Losing a Child: Unless You Lived It, You Don’t Know What It’s Like

Every year on the anniversary of Kimberly’s death, her mother, Patti, bakes Italian rainbow cookies and places them on the tiny beach she’s created on Kimberly’s gravesite. What must it be like to sit beside your child’s tombstone? What must it feel like to leave her favorite uneaten cookies behind you as you walk away without her? I hope we all never know how it feels to grieve the loss of a child. You think you could imagine, but Patti will tell you that you can’t. 

You’re wondering what caused Kimberly’s death. I’ll get to that, but first, you need to dip your toes into Patti’s shoes. It’s important to understand that anyone could be Patti.

Interestingly, Patti had an acquaintance whose teen passed away not long before Kimberly did. Patti said she was sick over it, that she couldn’t go to work. “But then I realized that I could get up and go on with my day,” she said, “that mom couldn’t escape it.” 

All of us who haven’t lost a child can empathize and do so to the point of being sick over it, but you can still get up and go about your day. That’s the difference. 

A mother who has gone seven years without her 17-year-old in the physical world can hold back tears, but it doesn’t mean they aren’t there. It’s the little things that cause the most considerable pain—observing a young freckle-faced girl in pigtails holding hands with her mother in the store, seeing photos of Kimberly’s friends all grown up, and even when looking back on her own wedding day.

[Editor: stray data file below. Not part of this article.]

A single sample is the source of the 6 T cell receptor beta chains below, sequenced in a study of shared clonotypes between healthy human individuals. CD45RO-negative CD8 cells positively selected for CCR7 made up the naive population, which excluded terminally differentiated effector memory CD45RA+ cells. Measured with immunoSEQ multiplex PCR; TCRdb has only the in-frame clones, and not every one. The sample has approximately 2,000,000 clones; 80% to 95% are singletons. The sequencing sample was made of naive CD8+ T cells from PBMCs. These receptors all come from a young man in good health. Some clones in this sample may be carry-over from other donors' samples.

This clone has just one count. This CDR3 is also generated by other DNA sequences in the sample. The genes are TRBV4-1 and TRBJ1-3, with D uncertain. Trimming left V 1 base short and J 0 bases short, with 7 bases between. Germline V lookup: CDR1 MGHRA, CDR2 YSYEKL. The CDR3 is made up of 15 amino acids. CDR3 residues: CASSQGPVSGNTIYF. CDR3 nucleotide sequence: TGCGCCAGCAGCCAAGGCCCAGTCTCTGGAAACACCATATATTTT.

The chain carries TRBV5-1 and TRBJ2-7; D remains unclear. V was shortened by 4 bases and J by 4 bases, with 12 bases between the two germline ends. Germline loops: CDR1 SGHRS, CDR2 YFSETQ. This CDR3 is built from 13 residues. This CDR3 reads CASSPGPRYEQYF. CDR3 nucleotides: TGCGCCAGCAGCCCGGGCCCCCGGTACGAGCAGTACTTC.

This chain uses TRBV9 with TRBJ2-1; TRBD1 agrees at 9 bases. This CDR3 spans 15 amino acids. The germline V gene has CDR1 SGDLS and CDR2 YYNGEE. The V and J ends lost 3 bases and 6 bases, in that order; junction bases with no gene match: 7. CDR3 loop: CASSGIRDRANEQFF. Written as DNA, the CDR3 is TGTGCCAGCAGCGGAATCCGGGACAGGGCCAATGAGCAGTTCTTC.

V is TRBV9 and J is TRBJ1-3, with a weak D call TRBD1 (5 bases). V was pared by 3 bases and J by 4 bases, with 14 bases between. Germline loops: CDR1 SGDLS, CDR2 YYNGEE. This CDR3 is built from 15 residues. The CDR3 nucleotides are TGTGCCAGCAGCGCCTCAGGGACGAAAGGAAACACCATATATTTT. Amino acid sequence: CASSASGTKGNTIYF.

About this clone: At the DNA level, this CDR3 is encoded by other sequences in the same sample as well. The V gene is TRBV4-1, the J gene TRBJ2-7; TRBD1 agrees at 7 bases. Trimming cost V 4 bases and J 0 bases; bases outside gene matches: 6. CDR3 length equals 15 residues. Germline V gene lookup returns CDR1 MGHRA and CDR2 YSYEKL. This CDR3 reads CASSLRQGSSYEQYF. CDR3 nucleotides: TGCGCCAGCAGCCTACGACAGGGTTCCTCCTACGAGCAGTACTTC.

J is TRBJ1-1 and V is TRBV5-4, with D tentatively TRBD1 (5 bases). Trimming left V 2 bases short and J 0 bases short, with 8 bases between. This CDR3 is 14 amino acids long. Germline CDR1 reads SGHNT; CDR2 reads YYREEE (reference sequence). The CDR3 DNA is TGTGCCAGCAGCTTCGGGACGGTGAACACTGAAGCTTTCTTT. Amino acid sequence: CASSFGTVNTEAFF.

Kimberly welcomed her soon-to-be stepfather, John, and two new siblings into the family long before it ever became official. Three months before the wedding, Kimberly picked out the perfect wedding dress for Patti. Two days after the young maid of honor choose her mother’s white gown, she fell ill. 

Patti called her pediatrician and his instructions were to give her Motrin and bring her into the office if her flu-like symptoms didn’t improve. Kimberly perked up after the Motrin, but Patti held Kimberly through the night with the hope that Kimberly would wake up as her happy, spunky self.

As the sun rose, Patti noticed that Kimberly could barely move.  “My ankles are bleeding,” Kimberly cried. 

Although there was no blood in sight, Kimberly was right—she was bleeding on the inside. Petechiae—circular patches on the skin that are a result of internal bleeding—appeared on her ankles and slowly crept up her body. Patti, a seasoned nurse, saw the petechiae and knew Kim needed to get to the hospital immediately. 

Patti watched her daughter succumb to the invader. Kimberly bled within her body; her skin turned black, and the loss of her limbs was near. At the least, Kimberly would be in a wheelchair for the rest of her life. Hopeful, Patti started considering wheelchair-accessible homes, but it wasn’t long before Kimberly was on life support. 

Read the rest of the story of The Vaccine Mom‘s page.

Patti Wukovits, BSN, RN, lost her 17-year-old daughter Kimberly Coffey to Meningitis B.  In her memory Patti created the Kimberly Coffey Foundation, and most recently the Meningitis B Action Project to help ensure no other families have to go through what her family went through.